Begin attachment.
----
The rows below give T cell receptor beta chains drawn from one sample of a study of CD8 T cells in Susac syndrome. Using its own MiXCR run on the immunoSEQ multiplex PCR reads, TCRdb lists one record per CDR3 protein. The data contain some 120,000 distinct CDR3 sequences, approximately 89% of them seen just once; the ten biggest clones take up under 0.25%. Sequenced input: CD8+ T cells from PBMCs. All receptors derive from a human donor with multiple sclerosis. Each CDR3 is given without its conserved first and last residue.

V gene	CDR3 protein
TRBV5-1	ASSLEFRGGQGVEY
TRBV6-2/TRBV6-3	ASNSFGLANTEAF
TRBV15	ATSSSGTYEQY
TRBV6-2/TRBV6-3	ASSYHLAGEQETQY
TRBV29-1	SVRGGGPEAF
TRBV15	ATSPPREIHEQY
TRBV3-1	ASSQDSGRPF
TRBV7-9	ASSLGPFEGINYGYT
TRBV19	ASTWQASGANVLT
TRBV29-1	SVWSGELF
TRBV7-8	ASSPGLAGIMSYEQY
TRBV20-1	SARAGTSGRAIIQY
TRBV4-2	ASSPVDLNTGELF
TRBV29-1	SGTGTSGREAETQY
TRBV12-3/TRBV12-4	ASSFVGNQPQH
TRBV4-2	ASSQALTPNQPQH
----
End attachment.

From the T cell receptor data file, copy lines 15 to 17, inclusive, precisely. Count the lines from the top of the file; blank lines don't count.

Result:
TRBV4-2	ASSPVDLNTGELF
TRBV29-1	SGTGTSGREAETQY
TRBV12-3/TRBV12-4	ASSFVGNQPQH